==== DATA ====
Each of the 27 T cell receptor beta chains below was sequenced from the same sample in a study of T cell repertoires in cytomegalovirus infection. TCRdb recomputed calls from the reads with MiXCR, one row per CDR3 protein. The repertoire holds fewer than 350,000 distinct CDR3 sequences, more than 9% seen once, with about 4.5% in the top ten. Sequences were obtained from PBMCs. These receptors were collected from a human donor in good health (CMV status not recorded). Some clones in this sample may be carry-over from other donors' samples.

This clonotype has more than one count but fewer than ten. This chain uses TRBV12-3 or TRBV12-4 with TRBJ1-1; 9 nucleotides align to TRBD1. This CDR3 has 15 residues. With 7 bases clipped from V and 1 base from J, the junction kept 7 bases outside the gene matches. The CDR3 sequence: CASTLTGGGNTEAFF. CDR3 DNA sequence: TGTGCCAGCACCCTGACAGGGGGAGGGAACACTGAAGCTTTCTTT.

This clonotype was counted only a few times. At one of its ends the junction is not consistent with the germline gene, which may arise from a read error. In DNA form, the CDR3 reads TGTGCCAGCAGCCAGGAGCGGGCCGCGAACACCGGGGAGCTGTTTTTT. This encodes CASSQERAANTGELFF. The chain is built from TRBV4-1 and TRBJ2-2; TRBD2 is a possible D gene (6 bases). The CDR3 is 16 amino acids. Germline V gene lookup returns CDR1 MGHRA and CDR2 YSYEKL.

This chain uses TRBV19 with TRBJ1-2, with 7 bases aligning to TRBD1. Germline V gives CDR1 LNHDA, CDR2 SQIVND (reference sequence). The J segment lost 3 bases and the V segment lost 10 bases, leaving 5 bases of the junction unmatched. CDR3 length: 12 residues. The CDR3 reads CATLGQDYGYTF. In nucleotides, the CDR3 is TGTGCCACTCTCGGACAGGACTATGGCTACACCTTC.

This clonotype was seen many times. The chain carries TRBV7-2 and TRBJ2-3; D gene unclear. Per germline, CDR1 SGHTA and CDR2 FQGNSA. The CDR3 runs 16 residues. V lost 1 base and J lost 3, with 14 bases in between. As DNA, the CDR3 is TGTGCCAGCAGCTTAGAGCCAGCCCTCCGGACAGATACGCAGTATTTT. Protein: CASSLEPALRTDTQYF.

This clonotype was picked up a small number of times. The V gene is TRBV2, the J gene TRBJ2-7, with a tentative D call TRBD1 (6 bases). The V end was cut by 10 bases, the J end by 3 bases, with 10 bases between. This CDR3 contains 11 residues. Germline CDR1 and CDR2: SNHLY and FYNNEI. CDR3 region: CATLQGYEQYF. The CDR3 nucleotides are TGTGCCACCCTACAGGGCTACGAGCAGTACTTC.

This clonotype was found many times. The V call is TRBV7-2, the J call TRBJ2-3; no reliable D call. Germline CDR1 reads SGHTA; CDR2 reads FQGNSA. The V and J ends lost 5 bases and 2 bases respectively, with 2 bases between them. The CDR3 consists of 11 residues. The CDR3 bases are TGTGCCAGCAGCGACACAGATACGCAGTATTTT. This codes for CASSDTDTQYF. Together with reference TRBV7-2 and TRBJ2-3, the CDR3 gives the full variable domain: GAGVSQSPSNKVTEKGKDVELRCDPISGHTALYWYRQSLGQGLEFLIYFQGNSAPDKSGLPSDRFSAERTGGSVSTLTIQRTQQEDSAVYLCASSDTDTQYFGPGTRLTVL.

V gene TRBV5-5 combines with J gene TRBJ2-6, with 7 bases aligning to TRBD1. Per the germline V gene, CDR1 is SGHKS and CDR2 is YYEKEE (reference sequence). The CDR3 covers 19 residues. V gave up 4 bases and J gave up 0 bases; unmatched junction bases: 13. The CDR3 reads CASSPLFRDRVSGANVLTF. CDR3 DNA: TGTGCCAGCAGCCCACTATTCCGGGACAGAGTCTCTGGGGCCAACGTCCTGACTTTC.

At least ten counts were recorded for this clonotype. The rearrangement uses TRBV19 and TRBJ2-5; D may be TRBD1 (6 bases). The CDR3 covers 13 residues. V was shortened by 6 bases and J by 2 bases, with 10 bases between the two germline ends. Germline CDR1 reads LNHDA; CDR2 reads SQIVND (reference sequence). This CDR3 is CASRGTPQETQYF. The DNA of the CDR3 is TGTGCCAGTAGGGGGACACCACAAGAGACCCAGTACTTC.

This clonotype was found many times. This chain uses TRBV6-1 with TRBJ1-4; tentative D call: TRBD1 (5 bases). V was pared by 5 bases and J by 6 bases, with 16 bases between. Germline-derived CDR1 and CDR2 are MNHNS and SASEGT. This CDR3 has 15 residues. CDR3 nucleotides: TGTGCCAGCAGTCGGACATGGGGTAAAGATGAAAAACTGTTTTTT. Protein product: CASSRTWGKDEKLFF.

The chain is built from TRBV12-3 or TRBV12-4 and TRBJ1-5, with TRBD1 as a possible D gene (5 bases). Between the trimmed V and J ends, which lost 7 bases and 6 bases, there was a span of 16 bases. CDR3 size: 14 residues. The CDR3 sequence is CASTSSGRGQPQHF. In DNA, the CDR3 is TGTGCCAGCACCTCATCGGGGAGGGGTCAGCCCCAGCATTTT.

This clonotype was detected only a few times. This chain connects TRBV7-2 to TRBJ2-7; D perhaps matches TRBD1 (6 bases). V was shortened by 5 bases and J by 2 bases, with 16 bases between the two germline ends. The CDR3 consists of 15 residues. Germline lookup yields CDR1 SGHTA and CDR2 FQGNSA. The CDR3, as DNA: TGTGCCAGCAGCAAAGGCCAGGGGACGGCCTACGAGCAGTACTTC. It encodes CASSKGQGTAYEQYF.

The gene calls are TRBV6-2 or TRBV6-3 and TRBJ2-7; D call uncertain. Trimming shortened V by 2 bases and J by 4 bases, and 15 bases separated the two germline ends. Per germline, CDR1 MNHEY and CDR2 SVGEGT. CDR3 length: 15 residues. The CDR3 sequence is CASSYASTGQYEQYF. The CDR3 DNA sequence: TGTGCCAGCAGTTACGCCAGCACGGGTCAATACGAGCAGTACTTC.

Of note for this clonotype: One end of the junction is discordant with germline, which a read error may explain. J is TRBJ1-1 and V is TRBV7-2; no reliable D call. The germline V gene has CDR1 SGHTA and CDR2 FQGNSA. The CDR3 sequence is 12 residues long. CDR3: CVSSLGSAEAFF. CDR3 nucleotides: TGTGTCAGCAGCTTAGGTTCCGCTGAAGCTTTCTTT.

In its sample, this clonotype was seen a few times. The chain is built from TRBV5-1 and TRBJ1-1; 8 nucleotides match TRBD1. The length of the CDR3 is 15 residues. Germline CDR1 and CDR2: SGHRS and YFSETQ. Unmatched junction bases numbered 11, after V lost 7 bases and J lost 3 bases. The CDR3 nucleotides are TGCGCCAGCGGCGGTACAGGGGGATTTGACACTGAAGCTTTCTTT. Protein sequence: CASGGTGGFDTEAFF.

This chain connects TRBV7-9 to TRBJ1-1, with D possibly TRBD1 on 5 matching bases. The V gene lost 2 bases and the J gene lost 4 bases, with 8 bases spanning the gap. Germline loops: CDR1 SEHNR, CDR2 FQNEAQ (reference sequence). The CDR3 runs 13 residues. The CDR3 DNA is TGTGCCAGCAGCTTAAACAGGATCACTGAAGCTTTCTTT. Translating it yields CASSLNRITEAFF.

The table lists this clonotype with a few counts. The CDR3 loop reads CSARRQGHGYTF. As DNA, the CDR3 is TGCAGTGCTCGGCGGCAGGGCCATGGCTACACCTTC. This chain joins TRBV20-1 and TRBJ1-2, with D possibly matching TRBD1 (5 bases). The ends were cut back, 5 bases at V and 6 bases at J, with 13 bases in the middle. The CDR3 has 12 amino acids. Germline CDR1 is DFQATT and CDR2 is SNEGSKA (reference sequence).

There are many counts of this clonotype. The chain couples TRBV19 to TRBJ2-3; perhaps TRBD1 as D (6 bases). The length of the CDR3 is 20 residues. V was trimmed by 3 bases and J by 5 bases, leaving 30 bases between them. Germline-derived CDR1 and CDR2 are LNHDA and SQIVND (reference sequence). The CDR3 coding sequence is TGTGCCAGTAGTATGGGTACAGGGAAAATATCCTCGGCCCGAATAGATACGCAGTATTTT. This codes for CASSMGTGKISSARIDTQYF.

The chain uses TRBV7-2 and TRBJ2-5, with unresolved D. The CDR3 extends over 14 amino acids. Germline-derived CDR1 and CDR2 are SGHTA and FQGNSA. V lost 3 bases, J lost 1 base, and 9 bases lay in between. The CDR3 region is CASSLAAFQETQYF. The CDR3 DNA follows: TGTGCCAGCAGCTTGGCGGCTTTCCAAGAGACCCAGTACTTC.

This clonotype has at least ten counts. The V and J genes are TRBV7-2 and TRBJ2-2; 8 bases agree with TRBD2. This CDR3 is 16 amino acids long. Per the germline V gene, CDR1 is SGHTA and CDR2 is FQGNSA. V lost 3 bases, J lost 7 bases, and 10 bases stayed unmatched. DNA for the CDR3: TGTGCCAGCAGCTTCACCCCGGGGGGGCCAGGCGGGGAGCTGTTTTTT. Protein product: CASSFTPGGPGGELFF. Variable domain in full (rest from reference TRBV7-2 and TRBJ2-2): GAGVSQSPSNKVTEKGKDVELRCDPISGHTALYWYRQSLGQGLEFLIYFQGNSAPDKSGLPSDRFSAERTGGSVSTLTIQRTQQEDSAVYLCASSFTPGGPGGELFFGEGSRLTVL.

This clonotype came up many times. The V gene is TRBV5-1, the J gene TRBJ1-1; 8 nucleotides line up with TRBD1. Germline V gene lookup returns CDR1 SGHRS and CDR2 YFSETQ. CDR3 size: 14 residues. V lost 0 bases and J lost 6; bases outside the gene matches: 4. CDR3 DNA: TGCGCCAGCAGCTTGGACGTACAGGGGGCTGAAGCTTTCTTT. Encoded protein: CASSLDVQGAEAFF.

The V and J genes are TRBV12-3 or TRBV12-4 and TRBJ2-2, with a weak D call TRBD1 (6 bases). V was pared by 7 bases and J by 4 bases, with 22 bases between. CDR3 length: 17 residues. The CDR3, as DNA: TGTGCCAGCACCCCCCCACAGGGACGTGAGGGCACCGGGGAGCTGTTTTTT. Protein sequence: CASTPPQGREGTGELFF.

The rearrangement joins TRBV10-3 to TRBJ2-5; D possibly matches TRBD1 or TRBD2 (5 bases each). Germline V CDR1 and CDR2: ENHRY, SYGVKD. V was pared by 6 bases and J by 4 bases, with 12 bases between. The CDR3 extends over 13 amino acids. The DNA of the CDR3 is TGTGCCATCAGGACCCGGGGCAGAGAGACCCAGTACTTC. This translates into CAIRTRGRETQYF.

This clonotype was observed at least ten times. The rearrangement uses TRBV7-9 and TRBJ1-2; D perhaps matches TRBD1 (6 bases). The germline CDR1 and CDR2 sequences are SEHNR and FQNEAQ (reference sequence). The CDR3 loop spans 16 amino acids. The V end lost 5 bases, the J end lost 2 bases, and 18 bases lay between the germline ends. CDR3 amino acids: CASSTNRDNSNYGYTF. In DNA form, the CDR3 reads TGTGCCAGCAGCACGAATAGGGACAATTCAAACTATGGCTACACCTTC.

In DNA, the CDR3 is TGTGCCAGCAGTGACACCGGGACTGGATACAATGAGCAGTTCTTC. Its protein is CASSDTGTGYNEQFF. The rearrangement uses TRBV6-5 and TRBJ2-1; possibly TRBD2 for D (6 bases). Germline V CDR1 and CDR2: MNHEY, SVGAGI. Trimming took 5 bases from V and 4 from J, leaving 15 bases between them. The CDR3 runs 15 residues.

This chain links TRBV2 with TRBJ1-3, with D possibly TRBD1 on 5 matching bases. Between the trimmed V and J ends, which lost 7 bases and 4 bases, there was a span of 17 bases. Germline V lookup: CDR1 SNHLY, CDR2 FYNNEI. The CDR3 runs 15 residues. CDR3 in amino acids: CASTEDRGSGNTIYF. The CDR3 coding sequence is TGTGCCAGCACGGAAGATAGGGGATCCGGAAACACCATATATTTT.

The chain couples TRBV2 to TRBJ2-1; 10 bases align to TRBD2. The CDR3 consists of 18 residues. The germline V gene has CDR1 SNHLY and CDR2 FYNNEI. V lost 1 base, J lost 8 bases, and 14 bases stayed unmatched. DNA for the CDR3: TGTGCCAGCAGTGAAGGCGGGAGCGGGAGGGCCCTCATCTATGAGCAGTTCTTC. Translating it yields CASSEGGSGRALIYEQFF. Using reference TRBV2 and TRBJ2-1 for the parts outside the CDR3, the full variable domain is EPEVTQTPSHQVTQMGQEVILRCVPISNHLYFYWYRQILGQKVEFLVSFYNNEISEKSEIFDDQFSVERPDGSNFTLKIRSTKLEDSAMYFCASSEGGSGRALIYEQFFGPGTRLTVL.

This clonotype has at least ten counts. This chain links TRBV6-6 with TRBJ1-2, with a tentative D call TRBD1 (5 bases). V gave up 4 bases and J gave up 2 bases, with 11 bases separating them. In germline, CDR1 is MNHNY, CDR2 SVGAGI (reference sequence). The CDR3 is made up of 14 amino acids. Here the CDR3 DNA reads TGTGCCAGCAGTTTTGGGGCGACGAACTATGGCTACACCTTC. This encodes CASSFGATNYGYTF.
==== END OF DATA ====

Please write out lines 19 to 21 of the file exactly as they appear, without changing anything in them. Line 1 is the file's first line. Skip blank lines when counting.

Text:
The chain uses TRBV7-2 and TRBJ2-5, with unresolved D. The CDR3 extends over 14 amino acids. Germline-derived CDR1 and CDR2 are SGHTA and FQGNSA. V lost 3 bases, J lost 1 base, and 9 bases lay in between. The CDR3 region is CASSLAAFQETQYF. The CDR3 DNA follows: TGTGCCAGCAGCTTGGCGGCTTTCCAAGAGACCCAGTACTTC.

This clonotype has at least ten counts. The V and J genes are TRBV7-2 and TRBJ2-2; 8 bases agree with TRBD2. This CDR3 is 16 amino acids long. Per the germline V gene, CDR1 is SGHTA and CDR2 is FQGNSA. V lost 3 bases, J lost 7 bases, and 10 bases stayed unmatched. DNA for the CDR3: TGTGCCAGCAGCTTCACCCCGGGGGGGCCAGGCGGGGAGCTGTTTTTT. Protein product: CASSFTPGGPGGELFF. Variable domain in full (rest from reference TRBV7-2 and TRBJ2-2): GAGVSQSPSNKVTEKGKDVELRCDPISGHTALYWYRQSLGQGLEFLIYFQGNSAPDKSGLPSDRFSAERTGGSVSTLTIQRTQQEDSAVYLCASSFTPGGPGGELFFGEGSRLTVL.

This clonotype came up many times. The V gene is TRBV5-1, the J gene TRBJ1-1; 8 nucleotides line up with TRBD1. Germline V gene lookup returns CDR1 SGHRS and CDR2 YFSETQ. CDR3 size: 14 residues. V lost 0 bases and J lost 6; bases outside the gene matches: 4. CDR3 DNA: TGCGCCAGCAGCTTGGACGTACAGGGGGCTGAAGCTTTCTTT. Encoded protein: CASSLDVQGAEAFF.